Cleaning with Fuze-Clean Metal Preparation Chemicals

Cleanliness of a brazed or soldered joint—both before and after assembly—is most important. Fusion offers Fuze-Clean metal preparation chemicals for pre-cleaning and post-cleaning of base metals. These products are supplied in a dry powder form and prepared by mixing with water at a specific ratio and temperature. Since these materials do not contain strong acids, they are generally safer than most conventional cleaning agents. Although conditions vary depending on the type of base and filler metals used, joint design, and performance requirements of the finished part, the following general guidelines may be helpful.

PRE-CLEANING (Surface Preparation)

Although a proper flux will remove and exclude light oxidation during heating, foreign matter such as grease, oil, paint, cutting fluids, etc. should be cleaned away before the part reaches the assembly point. If not removed, such materials may inhibit proper capillary attraction during heating and/or prevent the flux itself from acting directly on the metals being joined. Pre-cleaning methods may be divided into the following two categories.

Chemical – Cleaning with solvents, acid or pickling baths compatible with the contaminants and the metals used. Such procedures should always be followed by thorough rinsing. Fusion offers the following pre-cleaner:

  • Fuze Clean AB – An alkaline cleaner that removes heavy deposits of oil, grease, and soils from aluminum and brass surfaces.

Mechanical – Removal of exceptionally heavy deposits via brushing, grinding or blasting with an abrasive agent. In the case of blasting, care must be taken that the abrasive itself is not left to contaminate the joint area. It is suggested that soldering or brazing be performed as soon as possible after any pre-cleaning operation.

POST-CLEANING (Flux Residues)

A significant benefit of the Fusion Paste Process is that type and amount of flux may be carefully controlled, yielding minimal flux residues. Nonetheless, flux residues of a corrosive nature must be removed to prevent damage to the joint over an extended period. The following additional guidelines are offered.

Rosin Type Flux Residues – Generally, these are non-corrosive and may be left on the part without damage to the joint area. If residue removal is desired, it may be removed using alcohols or chlorinated hydrocarbon solvents (1:1:1 trichloroethane) or combinations of both families.

Activated Rosin Fluxes – Some rosin activators will cause corrosion under unusually hot or humid conditions. Most may be removed using alcohols or chlorinated hydrocarbon solvents (1:1:1 trichloroethane) or combinations of both families.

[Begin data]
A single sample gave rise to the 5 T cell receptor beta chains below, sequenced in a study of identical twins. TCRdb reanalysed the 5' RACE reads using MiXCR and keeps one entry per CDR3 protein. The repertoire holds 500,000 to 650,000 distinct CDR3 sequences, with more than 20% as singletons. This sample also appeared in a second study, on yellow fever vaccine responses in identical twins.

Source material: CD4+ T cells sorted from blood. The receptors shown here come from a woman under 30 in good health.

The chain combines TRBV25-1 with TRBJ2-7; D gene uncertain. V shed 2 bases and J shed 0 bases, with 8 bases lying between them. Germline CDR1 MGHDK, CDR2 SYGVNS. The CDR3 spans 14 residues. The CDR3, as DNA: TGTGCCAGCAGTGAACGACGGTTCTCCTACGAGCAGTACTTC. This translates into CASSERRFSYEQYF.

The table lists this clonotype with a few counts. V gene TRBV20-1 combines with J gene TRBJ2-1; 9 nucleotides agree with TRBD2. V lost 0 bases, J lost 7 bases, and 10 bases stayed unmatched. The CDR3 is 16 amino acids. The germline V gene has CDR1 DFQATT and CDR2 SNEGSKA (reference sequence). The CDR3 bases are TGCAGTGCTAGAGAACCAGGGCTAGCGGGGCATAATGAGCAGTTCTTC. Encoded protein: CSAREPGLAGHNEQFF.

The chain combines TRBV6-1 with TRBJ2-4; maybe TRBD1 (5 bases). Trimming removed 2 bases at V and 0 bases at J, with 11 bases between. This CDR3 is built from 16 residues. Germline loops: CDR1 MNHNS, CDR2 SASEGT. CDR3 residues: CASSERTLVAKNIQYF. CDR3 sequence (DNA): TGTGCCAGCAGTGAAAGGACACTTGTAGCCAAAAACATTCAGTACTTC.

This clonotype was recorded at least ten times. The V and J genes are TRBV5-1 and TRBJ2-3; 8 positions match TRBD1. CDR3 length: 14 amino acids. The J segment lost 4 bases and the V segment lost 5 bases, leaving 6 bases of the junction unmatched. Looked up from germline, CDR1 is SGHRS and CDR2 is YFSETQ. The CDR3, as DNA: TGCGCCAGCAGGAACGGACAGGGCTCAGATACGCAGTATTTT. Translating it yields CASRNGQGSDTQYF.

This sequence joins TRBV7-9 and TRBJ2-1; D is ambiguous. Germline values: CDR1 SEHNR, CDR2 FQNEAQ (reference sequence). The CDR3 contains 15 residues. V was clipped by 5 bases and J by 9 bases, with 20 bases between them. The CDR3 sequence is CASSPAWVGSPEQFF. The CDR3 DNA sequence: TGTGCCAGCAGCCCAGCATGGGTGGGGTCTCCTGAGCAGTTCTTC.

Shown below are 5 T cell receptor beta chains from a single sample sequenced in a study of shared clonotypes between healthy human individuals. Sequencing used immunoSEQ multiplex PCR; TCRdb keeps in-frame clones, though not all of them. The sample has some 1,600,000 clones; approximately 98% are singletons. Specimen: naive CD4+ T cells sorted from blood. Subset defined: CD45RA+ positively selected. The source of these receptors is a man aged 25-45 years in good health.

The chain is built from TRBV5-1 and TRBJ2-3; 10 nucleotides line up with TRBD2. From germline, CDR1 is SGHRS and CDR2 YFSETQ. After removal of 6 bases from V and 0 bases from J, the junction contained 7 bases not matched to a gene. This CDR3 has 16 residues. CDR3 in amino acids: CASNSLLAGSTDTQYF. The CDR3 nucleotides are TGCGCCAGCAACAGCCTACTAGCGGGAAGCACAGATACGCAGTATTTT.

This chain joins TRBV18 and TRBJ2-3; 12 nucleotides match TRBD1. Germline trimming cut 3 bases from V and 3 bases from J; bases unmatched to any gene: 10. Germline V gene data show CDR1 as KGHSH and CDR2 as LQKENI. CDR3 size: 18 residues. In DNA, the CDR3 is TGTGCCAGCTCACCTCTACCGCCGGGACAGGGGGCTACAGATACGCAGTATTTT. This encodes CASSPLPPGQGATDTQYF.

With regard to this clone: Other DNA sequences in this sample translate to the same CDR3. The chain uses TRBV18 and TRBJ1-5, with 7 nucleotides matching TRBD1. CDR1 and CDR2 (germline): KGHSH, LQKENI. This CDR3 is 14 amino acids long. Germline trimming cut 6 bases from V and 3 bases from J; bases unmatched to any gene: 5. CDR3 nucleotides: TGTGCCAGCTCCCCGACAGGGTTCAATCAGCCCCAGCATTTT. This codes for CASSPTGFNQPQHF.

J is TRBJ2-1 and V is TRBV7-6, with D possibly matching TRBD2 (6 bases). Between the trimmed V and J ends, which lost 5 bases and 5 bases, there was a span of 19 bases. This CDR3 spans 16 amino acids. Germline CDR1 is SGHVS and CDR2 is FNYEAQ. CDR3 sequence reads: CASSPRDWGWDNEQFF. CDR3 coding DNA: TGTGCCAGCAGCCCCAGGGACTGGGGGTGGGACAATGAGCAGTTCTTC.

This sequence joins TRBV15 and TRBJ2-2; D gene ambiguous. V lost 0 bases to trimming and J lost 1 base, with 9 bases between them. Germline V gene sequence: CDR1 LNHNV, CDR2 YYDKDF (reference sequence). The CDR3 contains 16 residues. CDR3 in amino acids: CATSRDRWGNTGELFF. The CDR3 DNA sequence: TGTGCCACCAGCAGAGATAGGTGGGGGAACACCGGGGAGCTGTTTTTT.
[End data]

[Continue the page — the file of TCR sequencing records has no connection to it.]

Oily or Greasy Flux Residues – Generally may be removed with an alkaline cleaner such as Fuze-Clean S.

Intermediate and Corrosive Solder Fluxes (Halides) – These fluxes leave a fused residue which absorbs airborne moisture, causing a slow chemical reaction at the joint. Removal is generally accomplished by thorough washing in warm detergent water, or in hot water containing dilute hydrochloric acid, followed by hot water rinse.

Low-Temperature Brazing Fluxes – These residues may be removed with hot water – alone or with detergents, alkaline cleaners, or acid cleaners. The most effective method is largely dependent on the base metals involved.

High-Temperature Brazing Fluxes (Borates) – These hard, glass-like deposits are insoluble in many cleaners. They may be cracked off, however, by quenching the hot assembly in water immediately after brazing. A solution of dilute hydrochloric acid may also be helpful. Fusion offers an all-purpose brazing postcleaner:

Fuze-Clean FS  – Quickly and effectively dissolve residues and heat scale on both ferrous and non-ferrous metals. This material will dissolve the glasslike flux buildup normally found after brazing or soldering, permitting effective part cleaning directly on the production line. Fuze-Clean FS eliminates the problems associated with using strong acids or abrasive processes. In addition, it will remove rust, mill, and heat scale.

For Fuze-Clean FS to be most effective, heat is required. The most efficient method is to add the material to a water solution in a heated tank, separate from the brazing or soldering machine.


Fuze-Clean FS is supplied as a dry powder and prepared by adding to water in the ratio of 10 ounces to the gallon at a temperature of 165-180 deg. F in a stainless steel, plastic container or line tank. Immersion in this solution will vary from one to three minutes or longer depending on the type and extent of the flux and heat scale residues.

Periodic additions of Flux-Clean FS will maintain the solution at optimum strength (pH 0.5 – 2.5). The amounts of these additions will depend on the number of parts and the volume of the solution used. The cleaning solution should be changed daily or when it has become contaminated by the flux or other residues.

Ultrasonic Cleaning Equipment:

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